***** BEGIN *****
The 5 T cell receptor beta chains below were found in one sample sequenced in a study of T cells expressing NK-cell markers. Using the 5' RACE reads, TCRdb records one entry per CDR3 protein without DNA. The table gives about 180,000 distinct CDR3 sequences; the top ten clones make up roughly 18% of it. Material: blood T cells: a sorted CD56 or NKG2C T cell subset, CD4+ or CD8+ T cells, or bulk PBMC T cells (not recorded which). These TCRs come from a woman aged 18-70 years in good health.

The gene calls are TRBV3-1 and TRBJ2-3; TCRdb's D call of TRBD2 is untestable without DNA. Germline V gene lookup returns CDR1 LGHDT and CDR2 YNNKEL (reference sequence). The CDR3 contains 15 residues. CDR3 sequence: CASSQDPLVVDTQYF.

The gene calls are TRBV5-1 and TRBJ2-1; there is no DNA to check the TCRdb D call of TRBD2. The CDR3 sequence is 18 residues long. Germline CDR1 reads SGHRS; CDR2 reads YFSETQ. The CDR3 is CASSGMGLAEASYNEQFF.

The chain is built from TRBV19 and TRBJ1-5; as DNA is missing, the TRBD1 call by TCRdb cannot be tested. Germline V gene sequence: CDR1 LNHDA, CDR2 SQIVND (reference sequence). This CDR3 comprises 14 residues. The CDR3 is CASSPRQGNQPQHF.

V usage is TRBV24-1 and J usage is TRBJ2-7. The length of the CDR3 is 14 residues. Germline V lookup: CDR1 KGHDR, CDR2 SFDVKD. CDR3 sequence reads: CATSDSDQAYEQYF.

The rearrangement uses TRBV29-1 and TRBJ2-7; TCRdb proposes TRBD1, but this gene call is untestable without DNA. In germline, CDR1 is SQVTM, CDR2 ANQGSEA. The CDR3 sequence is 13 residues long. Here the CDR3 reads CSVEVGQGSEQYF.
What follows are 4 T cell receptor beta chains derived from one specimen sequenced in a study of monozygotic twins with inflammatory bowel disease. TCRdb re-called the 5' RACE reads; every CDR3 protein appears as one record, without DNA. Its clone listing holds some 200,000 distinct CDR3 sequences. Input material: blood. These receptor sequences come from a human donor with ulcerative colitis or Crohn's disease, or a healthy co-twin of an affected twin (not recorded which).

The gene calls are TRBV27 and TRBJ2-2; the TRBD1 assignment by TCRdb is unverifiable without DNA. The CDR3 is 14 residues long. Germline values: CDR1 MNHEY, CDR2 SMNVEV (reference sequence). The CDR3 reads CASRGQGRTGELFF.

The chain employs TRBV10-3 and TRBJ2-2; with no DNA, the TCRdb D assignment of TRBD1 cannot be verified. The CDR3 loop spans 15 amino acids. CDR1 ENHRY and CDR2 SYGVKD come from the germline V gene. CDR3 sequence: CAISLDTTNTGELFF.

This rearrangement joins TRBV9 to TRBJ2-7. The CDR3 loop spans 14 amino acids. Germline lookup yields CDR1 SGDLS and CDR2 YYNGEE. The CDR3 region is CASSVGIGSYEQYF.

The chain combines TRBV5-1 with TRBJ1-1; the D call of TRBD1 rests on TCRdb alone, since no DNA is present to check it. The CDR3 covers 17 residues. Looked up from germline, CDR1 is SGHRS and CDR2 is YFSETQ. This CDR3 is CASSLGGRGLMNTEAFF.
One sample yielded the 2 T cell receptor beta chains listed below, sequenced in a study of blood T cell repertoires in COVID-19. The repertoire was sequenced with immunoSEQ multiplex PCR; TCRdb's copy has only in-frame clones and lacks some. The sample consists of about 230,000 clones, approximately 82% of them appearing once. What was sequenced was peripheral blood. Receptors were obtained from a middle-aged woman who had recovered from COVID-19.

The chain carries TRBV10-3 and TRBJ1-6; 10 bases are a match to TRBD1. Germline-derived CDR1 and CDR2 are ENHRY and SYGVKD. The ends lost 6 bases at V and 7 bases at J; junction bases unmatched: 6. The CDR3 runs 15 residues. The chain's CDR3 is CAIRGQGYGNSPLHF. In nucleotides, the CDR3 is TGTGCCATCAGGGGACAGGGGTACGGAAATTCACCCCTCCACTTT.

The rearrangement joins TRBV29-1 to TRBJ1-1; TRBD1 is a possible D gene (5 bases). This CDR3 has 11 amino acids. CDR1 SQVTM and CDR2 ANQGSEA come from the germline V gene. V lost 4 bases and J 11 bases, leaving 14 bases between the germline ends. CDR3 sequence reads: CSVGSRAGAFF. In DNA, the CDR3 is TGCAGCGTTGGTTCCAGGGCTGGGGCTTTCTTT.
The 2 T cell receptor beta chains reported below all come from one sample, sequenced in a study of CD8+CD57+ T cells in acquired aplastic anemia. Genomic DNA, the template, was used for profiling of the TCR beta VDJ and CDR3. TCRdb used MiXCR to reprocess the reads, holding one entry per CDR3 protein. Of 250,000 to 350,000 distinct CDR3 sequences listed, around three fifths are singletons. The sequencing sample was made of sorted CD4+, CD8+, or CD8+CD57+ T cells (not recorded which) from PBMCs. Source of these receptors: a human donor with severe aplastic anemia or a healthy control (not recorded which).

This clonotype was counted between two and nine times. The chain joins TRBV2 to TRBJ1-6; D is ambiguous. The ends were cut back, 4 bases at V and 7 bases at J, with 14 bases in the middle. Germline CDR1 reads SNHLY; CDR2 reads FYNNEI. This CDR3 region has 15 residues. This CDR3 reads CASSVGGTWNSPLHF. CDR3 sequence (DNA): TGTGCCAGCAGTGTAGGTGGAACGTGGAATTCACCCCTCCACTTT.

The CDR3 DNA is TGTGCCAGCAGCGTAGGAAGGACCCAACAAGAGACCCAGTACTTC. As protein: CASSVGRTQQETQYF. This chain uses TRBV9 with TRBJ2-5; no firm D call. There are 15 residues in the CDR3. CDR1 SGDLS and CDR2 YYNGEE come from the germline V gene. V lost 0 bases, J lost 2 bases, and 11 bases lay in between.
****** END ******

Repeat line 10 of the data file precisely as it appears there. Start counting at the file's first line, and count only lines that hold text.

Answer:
This rearrangement joins TRBV9 to TRBJ2-7. The CDR3 loop spans 14 amino acids. Germline lookup yields CDR1 SGDLS and CDR2 YYNGEE. The CDR3 region is CASSVGIGSYEQYF.